Graphic Designers of Canada decries government logo design contest

Prominent members of Canada’s graphic design industry are angry about a government plan to source the logo for the country’s upcoming 150th anniversary through a contest for students. Graphic Designers of Canada, the country’s federally chartered accreditation body for graphic and communication design professionals, says the contest demonstrates a lack of understanding about the graphic design industry and a lack of respect for design students.

Mark Busse, Vice President, Public Relations of the BC Chapter of the GDC says the logo, which was previously at the centre of some controversy in 2013, is too important to get wrong.

“This is the country’s 150th anniversary. It’s our birthday. It’s our identity,” he told Story Board via phone earlier this week.

Although Busse applauds the government’s efforts to engage youth in the upcoming anniversary, he says this is the wrong way to go about it.

“Wanting to get the public aware and participating in something as important and historic as this, that’s awesome. But this is not some fun community project logo. This is the identity of the country. This is a crucial milestone in the history of our country,” he said.

The logo, says Busse, will play a major role in the 150th anniversary celebrations in 2017.

“This is graphic design, visual communication design in terms of brand, strategy, messaging, identity. This is huge. It’ll be on stamps, on posters, on television commercials, on banners on billboards, on letterhead throughout the year that we’re celebrating the anniversary,” he said.

Busse also says the contest is disrespectful of the graphic design students it seeks to engage.

“Students who participate in the creative process should be remunerated or rewarded in some fashion. The government is not a charity, why do a competition where they give up all their ownership rights to their own work? That is totally unethical,” he said.

Busse cautions that any student who enters a logo in the competition will give up ownership of their work, whether they win the competition or not.

“If you submit an idea to the contest, you have just given away your intellectual property rights. The copyright is now the [property] of the contest holder. They will choose the one they like and apologies to the rest,” he said.

The winning entry will receive a $5000 prize — a fee that Busse says is far too low for this type of logo design. Furthermore, he says, participating in the contest would be a violation of the GDC’s charter.

“The code of ethics of the national design association prohibits us, any of us, from students to working professionals, from participating in an open competition. We are not allowed to participate in spec work.”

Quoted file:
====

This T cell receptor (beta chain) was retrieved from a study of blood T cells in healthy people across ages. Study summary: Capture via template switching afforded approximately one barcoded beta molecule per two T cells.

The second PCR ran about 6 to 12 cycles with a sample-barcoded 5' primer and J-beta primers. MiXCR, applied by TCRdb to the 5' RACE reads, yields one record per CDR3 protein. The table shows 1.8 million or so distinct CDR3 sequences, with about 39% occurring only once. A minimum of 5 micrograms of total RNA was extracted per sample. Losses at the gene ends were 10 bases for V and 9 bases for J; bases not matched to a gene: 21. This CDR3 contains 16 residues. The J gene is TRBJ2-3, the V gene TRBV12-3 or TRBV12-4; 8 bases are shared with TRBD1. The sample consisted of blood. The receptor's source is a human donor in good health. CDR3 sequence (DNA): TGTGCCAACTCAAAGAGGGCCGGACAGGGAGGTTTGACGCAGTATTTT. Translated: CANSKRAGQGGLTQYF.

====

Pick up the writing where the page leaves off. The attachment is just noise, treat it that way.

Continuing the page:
Busse has a strong warning for students who might believe that winning the contest would give their career a boost.

“It’s going to ruin that kid’s career. It’s going to hurt them. They’re going to be embroiled in controversy. They’re not going to get hired. They’re going to be in breach of the code of ethics before they’ve ever even applied, probably, to be a professional member,” he said.

Busse says the GDC has made its position clear to colleges and universities across Canada this week, advising schools to discourage their students from participating in the contest. For design students looking to advance their careers, he has another suggestion.

“The students that I’ve known in my 20-year career that have advanced most quickly… they’re the ones that find the experienced community, the apprentice/mentor relationships, the opportunities to learn from and gain access to the resources in that very old-fashioned sense of a guild or an association,” he said.

Since many design schools across Canada include GDC membership as part of their tuition, Busse says the only thing students need to do is decide to participate.

“Young people who want to find the way forward need to do that because it’s way too competitive, there’s far too many pitfalls and dangers trying to strike out as a young designer on your own. Getting back to that kind of apprentice model and joining the association and belonging to a group of professionals is the way forward,” he said.

Ultimately, Busse is disappointed in the government’s lack of consultation on the matter of the 150th anniversary logo design.

“They’re devaluing the profession. And they’re not consulting, which is the role that GDC has. It’s supposed to be the consultative body,” he said.

The GDC has contacted Heritage Minister Shelly Glover with its concerns but so far has only received an acknowledgment of their correspondence.

The GDC also issued a press release to state their objections to the contest and launched a petition, which had received 4500 signatures by Wednesday night.


Posted on December 11, 2014 at 8:50 am by editor · · Tagged with: , ,

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